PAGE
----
Spanish property sees an increase in overseas buyers

Unsurprisingly, as the Spanish property market has strengthened, overseas buyers have once again come flooding back into the market.

Around 16,500 of the properties sold in Spain during the first three months of this year were bought by foreigners. This compared to around 15,000 purchases made by overseas investors in the last three months of 2017.

Around 14.6 per cent of the purchases made by these overseas buyers during the first quarter of this 2018 came from British investors.

Which countries are most investing in the Spanish property market?

German and French (8 per cent) investors are the next biggest buyers of Spanish property. This is followed by Belgians (7 per cent), Swedes and Italians (both 6 per cent), Chinese buyers (4 per cent) and Russians (3 per cent). 

Brexit impact on the Spanish property market

While there is little doubt that the outcome of June 2016’s Brexit decision following the EU Referendum adversely affected British interest in Spanish property, confidence is undoubtedly returning.

In the immediate aftermath of the Brexit vote, British interest dwindled. Uncertainty regarding the UK’s future relationship with other EU countries, not to mention the sudden and sharp decline of the Pound’s strength against the Euro, convinced many would-be investors to stay away.


Britain flag and EU flag painted on a paper house hanging on a rope, symbolising Brexit impact on Spanish property. market


In recent months, though, things have started to change. Back in October 2017, Spain’s foreign minister Alfonso Dastis told the Andrew Marr to show that his government would make sure the lives of ordinary Britons in Spain are “not disrupted” even if Britain leaves the European Union without striking a withdrawal deal.

The Spanish authorities have made it clear that they will still welcome British investment post-Brexit and this has certainly increased British investment confidence.


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The future of the Spanish property market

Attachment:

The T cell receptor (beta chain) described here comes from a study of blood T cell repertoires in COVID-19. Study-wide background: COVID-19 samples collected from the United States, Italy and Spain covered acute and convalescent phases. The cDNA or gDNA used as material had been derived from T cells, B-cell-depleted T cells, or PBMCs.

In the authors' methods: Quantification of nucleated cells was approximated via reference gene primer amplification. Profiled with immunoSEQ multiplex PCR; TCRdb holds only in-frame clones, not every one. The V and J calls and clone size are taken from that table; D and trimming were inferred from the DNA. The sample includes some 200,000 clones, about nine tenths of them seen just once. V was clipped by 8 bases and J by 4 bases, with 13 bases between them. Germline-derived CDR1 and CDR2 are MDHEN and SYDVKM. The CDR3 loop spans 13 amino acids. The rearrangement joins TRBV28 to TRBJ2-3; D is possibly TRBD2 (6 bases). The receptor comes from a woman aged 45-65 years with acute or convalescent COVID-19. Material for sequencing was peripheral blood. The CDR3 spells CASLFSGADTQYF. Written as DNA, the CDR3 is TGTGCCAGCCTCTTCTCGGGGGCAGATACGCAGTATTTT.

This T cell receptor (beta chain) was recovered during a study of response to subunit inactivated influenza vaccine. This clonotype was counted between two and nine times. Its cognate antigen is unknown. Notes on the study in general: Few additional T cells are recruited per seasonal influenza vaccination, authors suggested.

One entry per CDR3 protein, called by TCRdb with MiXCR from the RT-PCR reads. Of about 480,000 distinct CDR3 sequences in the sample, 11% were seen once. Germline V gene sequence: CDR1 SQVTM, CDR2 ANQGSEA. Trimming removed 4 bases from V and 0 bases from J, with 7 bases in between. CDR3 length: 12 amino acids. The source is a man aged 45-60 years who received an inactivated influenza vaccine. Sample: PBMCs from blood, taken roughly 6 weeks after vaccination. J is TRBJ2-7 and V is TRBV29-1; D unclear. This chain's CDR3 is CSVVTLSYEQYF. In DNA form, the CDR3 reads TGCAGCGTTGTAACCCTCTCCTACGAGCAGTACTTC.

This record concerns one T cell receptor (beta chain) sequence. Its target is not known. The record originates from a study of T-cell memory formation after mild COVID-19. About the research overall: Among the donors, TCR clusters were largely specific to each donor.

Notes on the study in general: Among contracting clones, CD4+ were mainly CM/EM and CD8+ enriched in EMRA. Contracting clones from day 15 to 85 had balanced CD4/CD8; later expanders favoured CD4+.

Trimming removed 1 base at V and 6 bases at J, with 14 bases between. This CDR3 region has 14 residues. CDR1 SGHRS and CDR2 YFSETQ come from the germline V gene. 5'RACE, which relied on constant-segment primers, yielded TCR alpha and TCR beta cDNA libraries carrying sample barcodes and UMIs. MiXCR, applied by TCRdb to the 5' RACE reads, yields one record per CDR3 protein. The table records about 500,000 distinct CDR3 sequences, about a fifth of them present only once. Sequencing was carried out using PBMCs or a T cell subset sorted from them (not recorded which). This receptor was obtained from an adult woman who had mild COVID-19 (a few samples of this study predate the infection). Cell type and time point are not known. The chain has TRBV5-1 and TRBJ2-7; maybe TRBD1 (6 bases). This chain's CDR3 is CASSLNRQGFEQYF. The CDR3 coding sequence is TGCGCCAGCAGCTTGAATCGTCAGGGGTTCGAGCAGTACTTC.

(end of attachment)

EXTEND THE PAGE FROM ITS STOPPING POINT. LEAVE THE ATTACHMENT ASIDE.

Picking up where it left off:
While, without the aid of a crystal ball, it’s impossible to say exactly what will happen next with Spain’s property market, most experts are optimistic.

Analysts at CBRE predict that property prices in Spain will have risen by roughly six per cent by the end of this year. However, in some regions, the increases will be much higher than others. For example, the company predicts that prices in Madrid, Valencia, Malaga and the Balearic Islands could rise by as much as 10 per cent in this period.

While the same company forecasts that prices will then slow down to around three per cent growth in 2019, this should not be seen as a bad thing.

“Considering what the Spanish property market has been through in the last ten years, slow and steady growth is what’s needed now. Spiralling, out of control price rises are most certainly not,” commented Dan Barker, head of private client and partnerships at Halo Financial.




“Providing this steady growth continues, the country’s economy remains strong and the UK’s relationship with Spain remains healthy post-Brexit (which we have every confidence it will), then there’s no reason for would-be investors to be put off of owning a home in Spain.”

“But, as with so much at this time of Brexit uncertainty, plenty depends on what happens in March 2019 when the UK waves goodbye to the EU! This makes it all the more important to keep a close eye on the markets and see how it affects your property purchase and investment plans.”

You can also keep up with the latest news on the Spanish property market and how it affects the currency markets in our informative news section.